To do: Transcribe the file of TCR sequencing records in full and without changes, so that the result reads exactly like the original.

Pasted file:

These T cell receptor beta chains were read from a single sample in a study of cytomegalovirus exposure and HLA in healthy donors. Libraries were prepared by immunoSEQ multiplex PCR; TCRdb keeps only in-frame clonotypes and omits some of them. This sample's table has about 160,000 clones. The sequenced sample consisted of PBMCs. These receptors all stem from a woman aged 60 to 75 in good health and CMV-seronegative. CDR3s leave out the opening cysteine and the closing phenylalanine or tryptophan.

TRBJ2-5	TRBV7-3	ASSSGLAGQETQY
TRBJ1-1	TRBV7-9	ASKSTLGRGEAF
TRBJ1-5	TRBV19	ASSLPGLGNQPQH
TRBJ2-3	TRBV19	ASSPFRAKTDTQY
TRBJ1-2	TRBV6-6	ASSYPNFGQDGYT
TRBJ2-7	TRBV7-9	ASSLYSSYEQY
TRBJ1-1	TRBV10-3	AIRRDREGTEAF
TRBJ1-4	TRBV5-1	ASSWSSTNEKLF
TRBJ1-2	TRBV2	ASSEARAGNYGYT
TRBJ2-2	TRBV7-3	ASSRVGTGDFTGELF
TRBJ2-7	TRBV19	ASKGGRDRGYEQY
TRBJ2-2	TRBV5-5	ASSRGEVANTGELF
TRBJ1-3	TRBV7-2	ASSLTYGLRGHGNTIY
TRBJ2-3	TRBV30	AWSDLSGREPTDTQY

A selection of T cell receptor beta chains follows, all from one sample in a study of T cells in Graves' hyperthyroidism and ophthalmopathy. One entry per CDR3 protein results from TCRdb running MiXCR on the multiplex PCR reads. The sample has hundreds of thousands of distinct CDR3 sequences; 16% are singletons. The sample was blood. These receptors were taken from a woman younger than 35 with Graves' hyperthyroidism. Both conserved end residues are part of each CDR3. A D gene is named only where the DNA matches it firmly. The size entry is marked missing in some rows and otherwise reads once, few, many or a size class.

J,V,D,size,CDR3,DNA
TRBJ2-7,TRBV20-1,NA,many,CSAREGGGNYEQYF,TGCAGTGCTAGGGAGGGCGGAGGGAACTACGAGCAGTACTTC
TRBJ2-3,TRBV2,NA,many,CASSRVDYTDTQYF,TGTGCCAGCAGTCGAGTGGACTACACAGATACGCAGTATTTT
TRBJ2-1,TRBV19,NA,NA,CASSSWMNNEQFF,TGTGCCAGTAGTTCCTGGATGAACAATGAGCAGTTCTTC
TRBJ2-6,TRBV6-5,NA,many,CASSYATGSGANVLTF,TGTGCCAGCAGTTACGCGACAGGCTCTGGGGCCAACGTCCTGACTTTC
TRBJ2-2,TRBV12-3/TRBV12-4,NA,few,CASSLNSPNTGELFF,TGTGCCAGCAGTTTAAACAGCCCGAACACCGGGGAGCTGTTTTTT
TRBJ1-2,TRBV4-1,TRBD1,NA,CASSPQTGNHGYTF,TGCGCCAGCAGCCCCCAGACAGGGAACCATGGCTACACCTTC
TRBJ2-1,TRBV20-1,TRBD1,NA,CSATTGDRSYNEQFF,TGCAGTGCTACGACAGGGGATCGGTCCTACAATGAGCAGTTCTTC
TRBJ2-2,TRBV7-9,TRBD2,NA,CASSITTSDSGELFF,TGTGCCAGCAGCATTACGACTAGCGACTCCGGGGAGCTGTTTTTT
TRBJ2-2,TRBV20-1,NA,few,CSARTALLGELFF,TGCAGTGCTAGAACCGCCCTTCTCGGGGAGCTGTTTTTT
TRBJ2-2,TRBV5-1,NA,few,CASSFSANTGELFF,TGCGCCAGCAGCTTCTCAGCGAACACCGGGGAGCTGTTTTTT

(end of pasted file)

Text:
These T cell receptor beta chains were read from a single sample in a study of cytomegalovirus exposure and HLA in healthy donors. Libraries were prepared by immunoSEQ multiplex PCR; TCRdb keeps only in-frame clonotypes and omits some of them. This sample's table has about 160,000 clones. The sequenced sample consisted of PBMCs. These receptors all stem from a woman aged 60 to 75 in good health and CMV-seronegative. CDR3s leave out the opening cysteine and the closing phenylalanine or tryptophan.

TRBJ2-5	TRBV7-3	ASSSGLAGQETQY
TRBJ1-1	TRBV7-9	ASKSTLGRGEAF
TRBJ1-5	TRBV19	ASSLPGLGNQPQH
TRBJ2-3	TRBV19	ASSPFRAKTDTQY
TRBJ1-2	TRBV6-6	ASSYPNFGQDGYT
TRBJ2-7	TRBV7-9	ASSLYSSYEQY
TRBJ1-1	TRBV10-3	AIRRDREGTEAF
TRBJ1-4	TRBV5-1	ASSWSSTNEKLF
TRBJ1-2	TRBV2	ASSEARAGNYGYT
TRBJ2-2	TRBV7-3	ASSRVGTGDFTGELF
TRBJ2-7	TRBV19	ASKGGRDRGYEQY
TRBJ2-2	TRBV5-5	ASSRGEVANTGELF
TRBJ1-3	TRBV7-2	ASSLTYGLRGHGNTIY
TRBJ2-3	TRBV30	AWSDLSGREPTDTQY

A selection of T cell receptor beta chains follows, all from one sample in a study of T cells in Graves' hyperthyroidism and ophthalmopathy. One entry per CDR3 protein results from TCRdb running MiXCR on the multiplex PCR reads. The sample has hundreds of thousands of distinct CDR3 sequences; 16% are singletons. The sample was blood. These receptors were taken from a woman younger than 35 with Graves' hyperthyroidism. Both conserved end residues are part of each CDR3. A D gene is named only where the DNA matches it firmly. The size entry is marked missing in some rows and otherwise reads once, few, many or a size class.

J,V,D,size,CDR3,DNA
TRBJ2-7,TRBV20-1,NA,many,CSAREGGGNYEQYF,TGCAGTGCTAGGGAGGGCGGAGGGAACTACGAGCAGTACTTC
TRBJ2-3,TRBV2,NA,many,CASSRVDYTDTQYF,TGTGCCAGCAGTCGAGTGGACTACACAGATACGCAGTATTTT
TRBJ2-1,TRBV19,NA,NA,CASSSWMNNEQFF,TGTGCCAGTAGTTCCTGGATGAACAATGAGCAGTTCTTC
TRBJ2-6,TRBV6-5,NA,many,CASSYATGSGANVLTF,TGTGCCAGCAGTTACGCGACAGGCTCTGGGGCCAACGTCCTGACTTTC
TRBJ2-2,TRBV12-3/TRBV12-4,NA,few,CASSLNSPNTGELFF,TGTGCCAGCAGTTTAAACAGCCCGAACACCGGGGAGCTGTTTTTT
TRBJ1-2,TRBV4-1,TRBD1,NA,CASSPQTGNHGYTF,TGCGCCAGCAGCCCCCAGACAGGGAACCATGGCTACACCTTC
TRBJ2-1,TRBV20-1,TRBD1,NA,CSATTGDRSYNEQFF,TGCAGTGCTACGACAGGGGATCGGTCCTACAATGAGCAGTTCTTC
TRBJ2-2,TRBV7-9,TRBD2,NA,CASSITTSDSGELFF,TGTGCCAGCAGCATTACGACTAGCGACTCCGGGGAGCTGTTTTTT
TRBJ2-2,TRBV20-1,NA,few,CSARTALLGELFF,TGCAGTGCTAGAACCGCCCTTCTCGGGGAGCTGTTTTTT
TRBJ2-2,TRBV5-1,NA,few,CASSFSANTGELFF,TGCGCCAGCAGCTTCTCAGCGAACACCGGGGAGCTGTTTTTT